Hong Kong leader Carrie Lam said she wouldn’t meet the five demands of protesters in her weekly press conference on Dec. 10 after 800,000 marched through the city’s downtown area two days earlier.
On Dec. 8, local pro-democracy activist group Civil Human Rights Front (CHRF) organized another march urging the city government to realize their five demands, which include universal suffrage and an independent inquiry into instances of police violence.
The group declared that Hong Kong is at the “tipping point” and facing a “humanitarian crisis.”
During the press conference, a reporter asked Lam, “After the huge election turnout and protests on Sunday, will you admit that there is no silent majority behind you?”
Lam didn’t answer the question directly, avoiding comment on whether her pro-Beijing government or the pro-democracy movement hold greater support from the public. Chinese officials and state-run media have repeatedly carried statements claiming that a “silent majority” of Hongkongers don’t support the ongoing protests.
More than 2.94 million of the 4.12 million Hongkongers eligible to vote cast their ballots in the city’s local district council elections on Nov. 24. The pro-Beijing camp lost more than 200 of the 452 district seats, handing the pro-democracy camp a landslide victory.
Instead of answering the reporter’s question, Lam stated the fact that the police had given approval to the march on Dec. 8 was a reflection that the city government was “upholding all the rights and freedom of Hong Kong people.” She denounced “accusations” that her government is eroding people’s freedom, calling them “unsubstantiated.”
CHRF obtained rare police approval on Dec. 8. They had previously seen three march applications—for Aug. 31, Oct. 1, and Oct. 20—all rejected by police over “concerns for public safety.”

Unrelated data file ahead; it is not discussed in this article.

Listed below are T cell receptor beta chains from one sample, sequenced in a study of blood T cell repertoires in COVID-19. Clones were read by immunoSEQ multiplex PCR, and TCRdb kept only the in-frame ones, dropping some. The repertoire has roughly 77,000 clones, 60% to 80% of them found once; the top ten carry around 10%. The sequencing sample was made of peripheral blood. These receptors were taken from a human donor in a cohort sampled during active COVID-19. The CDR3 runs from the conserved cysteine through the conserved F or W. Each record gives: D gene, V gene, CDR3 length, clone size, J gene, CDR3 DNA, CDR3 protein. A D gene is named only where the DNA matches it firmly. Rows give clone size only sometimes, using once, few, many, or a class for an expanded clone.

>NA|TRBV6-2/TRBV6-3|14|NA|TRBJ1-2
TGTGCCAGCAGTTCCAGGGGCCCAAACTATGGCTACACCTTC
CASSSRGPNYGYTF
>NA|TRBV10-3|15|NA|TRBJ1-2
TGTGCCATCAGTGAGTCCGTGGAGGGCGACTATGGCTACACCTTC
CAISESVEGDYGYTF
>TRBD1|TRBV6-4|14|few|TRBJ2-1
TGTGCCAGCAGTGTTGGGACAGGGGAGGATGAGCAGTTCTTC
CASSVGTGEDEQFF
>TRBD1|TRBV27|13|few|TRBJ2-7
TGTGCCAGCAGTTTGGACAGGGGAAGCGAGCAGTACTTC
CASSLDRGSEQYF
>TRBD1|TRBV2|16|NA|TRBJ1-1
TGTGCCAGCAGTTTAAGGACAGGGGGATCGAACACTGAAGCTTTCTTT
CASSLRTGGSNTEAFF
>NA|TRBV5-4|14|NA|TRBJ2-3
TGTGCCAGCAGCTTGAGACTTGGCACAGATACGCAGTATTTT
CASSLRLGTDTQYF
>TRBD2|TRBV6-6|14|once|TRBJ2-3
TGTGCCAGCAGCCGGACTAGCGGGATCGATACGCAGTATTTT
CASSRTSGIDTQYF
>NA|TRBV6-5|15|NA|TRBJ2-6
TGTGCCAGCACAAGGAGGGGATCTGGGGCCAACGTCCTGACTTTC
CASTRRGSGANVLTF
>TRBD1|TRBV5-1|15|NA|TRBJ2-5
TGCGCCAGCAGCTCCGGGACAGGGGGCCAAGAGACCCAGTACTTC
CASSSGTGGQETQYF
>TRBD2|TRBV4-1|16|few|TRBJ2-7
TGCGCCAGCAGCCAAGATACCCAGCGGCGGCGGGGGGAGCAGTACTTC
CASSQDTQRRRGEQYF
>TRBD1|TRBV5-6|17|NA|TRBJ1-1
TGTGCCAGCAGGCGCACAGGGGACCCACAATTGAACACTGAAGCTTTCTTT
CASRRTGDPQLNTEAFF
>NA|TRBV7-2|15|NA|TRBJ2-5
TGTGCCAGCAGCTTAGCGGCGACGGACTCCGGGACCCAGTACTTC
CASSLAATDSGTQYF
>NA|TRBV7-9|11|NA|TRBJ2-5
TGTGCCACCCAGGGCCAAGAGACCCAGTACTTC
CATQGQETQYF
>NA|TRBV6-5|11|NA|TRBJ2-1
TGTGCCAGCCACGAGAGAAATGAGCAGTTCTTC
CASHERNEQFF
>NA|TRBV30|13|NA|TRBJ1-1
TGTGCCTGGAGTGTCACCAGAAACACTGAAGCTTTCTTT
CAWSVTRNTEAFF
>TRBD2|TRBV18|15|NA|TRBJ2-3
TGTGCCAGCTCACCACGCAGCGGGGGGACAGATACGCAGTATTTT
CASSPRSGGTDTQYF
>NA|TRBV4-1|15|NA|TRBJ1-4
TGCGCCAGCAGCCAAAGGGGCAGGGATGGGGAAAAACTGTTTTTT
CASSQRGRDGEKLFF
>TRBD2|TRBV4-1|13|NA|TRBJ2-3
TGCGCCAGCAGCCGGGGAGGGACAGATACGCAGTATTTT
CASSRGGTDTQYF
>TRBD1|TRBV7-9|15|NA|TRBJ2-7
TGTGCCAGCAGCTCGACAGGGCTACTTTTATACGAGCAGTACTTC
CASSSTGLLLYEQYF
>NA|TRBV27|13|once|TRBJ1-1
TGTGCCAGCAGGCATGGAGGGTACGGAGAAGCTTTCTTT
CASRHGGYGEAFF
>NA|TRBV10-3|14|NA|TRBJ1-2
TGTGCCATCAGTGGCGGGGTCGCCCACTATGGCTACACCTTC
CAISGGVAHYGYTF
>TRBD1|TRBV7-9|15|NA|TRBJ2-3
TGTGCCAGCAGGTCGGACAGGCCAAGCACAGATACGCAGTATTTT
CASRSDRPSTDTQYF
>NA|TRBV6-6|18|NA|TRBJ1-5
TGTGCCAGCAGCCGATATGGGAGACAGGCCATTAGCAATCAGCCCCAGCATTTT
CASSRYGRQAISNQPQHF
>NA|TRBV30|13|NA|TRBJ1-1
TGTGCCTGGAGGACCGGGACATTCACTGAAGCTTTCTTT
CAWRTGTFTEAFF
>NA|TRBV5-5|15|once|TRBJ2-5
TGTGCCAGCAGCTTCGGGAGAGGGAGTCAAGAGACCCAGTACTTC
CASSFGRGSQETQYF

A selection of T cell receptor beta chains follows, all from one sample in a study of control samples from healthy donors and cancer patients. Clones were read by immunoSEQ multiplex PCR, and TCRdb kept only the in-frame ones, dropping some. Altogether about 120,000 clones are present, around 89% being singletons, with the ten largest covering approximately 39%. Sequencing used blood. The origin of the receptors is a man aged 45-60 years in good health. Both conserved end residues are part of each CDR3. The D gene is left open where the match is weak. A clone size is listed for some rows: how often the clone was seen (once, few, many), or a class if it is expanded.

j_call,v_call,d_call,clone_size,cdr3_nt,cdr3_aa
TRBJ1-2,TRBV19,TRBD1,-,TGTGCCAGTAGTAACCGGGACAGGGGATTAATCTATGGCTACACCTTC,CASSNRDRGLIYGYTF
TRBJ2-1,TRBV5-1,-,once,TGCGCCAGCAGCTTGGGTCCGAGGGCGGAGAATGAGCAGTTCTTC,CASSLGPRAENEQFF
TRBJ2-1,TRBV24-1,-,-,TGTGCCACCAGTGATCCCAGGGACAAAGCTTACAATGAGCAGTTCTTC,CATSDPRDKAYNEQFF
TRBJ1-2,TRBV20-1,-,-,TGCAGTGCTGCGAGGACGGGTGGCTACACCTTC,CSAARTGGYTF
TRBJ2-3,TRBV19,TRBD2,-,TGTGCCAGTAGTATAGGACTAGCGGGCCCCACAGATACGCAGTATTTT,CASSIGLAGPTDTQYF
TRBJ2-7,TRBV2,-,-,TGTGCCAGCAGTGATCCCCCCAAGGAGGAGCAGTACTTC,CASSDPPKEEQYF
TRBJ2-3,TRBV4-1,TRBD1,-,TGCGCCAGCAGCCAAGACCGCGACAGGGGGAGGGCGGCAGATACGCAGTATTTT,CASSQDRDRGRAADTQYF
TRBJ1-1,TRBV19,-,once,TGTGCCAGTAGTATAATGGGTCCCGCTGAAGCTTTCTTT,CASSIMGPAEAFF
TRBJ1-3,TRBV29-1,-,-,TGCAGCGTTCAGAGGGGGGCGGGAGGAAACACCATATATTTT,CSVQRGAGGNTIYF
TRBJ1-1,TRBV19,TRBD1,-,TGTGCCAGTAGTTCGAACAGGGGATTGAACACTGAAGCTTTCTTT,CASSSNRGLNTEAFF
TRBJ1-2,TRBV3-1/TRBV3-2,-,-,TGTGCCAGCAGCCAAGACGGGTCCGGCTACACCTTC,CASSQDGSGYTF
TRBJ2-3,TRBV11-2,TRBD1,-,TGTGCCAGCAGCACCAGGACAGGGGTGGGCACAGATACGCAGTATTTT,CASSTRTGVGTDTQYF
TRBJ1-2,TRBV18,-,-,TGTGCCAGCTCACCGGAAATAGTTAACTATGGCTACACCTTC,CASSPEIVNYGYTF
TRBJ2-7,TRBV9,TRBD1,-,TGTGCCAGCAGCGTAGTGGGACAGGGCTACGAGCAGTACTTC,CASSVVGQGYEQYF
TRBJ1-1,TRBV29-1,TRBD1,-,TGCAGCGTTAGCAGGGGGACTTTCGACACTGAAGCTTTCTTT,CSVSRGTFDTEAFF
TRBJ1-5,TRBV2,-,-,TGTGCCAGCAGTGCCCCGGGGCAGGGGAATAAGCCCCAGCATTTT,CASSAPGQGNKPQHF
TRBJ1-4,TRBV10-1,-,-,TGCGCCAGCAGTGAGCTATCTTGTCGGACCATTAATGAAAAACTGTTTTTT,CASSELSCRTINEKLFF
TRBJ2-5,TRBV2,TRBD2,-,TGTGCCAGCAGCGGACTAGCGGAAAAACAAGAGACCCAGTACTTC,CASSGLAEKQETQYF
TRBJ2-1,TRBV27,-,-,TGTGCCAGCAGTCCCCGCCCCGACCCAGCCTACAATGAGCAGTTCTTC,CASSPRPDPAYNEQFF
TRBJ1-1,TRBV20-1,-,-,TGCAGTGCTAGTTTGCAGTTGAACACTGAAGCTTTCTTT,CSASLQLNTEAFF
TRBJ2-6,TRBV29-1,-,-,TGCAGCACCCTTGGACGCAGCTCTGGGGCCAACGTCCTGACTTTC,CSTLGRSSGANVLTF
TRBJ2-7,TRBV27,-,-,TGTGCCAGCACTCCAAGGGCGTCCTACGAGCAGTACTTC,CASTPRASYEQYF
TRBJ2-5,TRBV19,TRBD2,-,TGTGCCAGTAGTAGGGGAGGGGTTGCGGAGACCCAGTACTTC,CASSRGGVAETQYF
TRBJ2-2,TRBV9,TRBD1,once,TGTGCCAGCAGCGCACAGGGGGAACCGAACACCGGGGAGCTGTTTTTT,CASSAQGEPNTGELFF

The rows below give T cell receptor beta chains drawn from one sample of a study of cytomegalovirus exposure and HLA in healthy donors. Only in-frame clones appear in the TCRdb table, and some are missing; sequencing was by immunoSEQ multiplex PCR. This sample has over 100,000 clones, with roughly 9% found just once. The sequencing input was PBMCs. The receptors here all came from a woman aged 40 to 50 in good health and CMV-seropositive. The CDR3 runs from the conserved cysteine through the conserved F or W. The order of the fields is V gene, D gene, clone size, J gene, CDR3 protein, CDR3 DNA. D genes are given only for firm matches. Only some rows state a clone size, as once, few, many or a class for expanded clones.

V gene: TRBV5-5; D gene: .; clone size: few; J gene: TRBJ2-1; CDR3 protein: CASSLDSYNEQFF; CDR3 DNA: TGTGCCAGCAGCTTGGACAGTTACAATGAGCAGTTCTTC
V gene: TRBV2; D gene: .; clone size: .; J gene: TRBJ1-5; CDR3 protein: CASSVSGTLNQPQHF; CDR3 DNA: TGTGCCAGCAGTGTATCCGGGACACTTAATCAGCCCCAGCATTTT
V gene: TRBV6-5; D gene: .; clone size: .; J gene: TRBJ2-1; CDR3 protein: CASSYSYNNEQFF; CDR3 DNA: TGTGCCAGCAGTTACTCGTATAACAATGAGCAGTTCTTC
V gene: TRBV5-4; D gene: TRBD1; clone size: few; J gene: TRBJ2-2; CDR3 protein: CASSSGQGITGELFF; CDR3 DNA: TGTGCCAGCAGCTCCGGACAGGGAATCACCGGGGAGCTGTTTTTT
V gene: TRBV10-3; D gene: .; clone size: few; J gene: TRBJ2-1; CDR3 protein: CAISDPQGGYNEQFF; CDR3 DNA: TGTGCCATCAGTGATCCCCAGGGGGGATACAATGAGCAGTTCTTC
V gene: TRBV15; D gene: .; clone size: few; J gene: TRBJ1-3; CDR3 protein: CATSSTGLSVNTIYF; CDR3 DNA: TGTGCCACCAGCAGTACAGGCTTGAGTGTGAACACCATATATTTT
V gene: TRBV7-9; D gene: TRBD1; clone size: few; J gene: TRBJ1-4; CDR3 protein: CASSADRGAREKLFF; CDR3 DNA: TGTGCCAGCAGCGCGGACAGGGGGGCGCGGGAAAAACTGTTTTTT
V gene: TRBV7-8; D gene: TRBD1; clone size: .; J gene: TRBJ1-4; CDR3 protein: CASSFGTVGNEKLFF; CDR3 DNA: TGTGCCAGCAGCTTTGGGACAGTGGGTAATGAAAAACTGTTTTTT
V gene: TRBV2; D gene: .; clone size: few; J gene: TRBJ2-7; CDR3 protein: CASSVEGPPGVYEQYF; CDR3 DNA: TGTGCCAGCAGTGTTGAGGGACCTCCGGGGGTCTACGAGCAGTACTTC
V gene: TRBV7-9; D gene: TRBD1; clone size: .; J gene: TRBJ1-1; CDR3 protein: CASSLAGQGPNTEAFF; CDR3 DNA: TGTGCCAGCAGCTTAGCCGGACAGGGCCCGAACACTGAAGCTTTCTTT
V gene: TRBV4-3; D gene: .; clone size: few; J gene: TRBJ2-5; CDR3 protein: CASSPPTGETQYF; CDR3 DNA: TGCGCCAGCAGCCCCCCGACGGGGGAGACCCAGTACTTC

Lam went on to repeat her view that her government had already responded to protesters’ demands by withdrawing a controversial extradition bill. That legislation, which many feared would erode the city’s judicial independence, sparked the current mass protests that started in June.
As for demands that might “deviate from the law,” “fail to uphold the rule of law,” or “do things actually beyond the power of the chief executive,” Lam said, “I could not agree to accept those demands, simply for the purpose of meeting people’s aspiration.”
Hong Kong student activist Joey Siu in a recent interview with The Epoch Times’ American Thought Leaders program said the fight for human rights and democracy in Hong Kong is more about standing up against the Chinese Communist Party (CCP) because the Hong Kong government is just its puppet to be manipulated.
Lam denounced unnamed local politicians for reaching out to foreign governments and requesting that they sanction or take other action against Hong Kong.
Hong Kong protesters have held two rallies to thank the U.S. government after U.S. President Donald Trump signed into law the Hong Kong Human Rights and Democracy Act on Nov. 27. A part of the law allows the president to impose sanctions on Hong Kong and Chinese officials in the United States for the human rights violations they committed in the city.
Nowadays, U.S. flags are a regular sight at marches and rallies in Hong Kong.
Also during the press conference, Lam said she will depart Hong Kong for Beijing on Dec. 14 for her regular duty visit to Beijing to report on what has happened in the city over the past year, as well as outline what the government wants to do in the coming year.
When asked whether there would be any discussion on Article 23 in Beijing, Lam didn’t answer.
Article 23, an anti-subversion law that many feared would impinge on civil liberties, was scrapped following a mass protest in 2003. Though some pro-Beijing officials in Hong Kong have vouched for the bill to be reintroduced, it hasn’t yet happened.
During the press conference, Lam also said that a teacher and several students were arrested Dec. 9 on the charge of trying to set up roadblocks in Sheung Shui.
She said she has ordered Kevin Yeung, Hong Kong’s education secretary, to “seriously follow up” on cases of school teachers having either been arrested or involved in “violence.”
On Dec. 9, Hong Kong police announced that they have made 6,022 arrests since June of Hongkongers aged between 11 and 84 on charges such as unlawful assembly and rioting. Of those arrested, 2,393 were students.
Police also announced that they have fired about 16,000 rounds of tear gas, 10,000 rubber bullets, 2,000 bean bag rounds, and 1,850 sponge grenades since June.
The Hong Kong Public Opinion Research Institute, in its latest survey of 1,014 people from Nov. 28 to Dec. 3, showed that Lam’s ratings dropped to 19.7 points, down from 44.7 points at the end of May.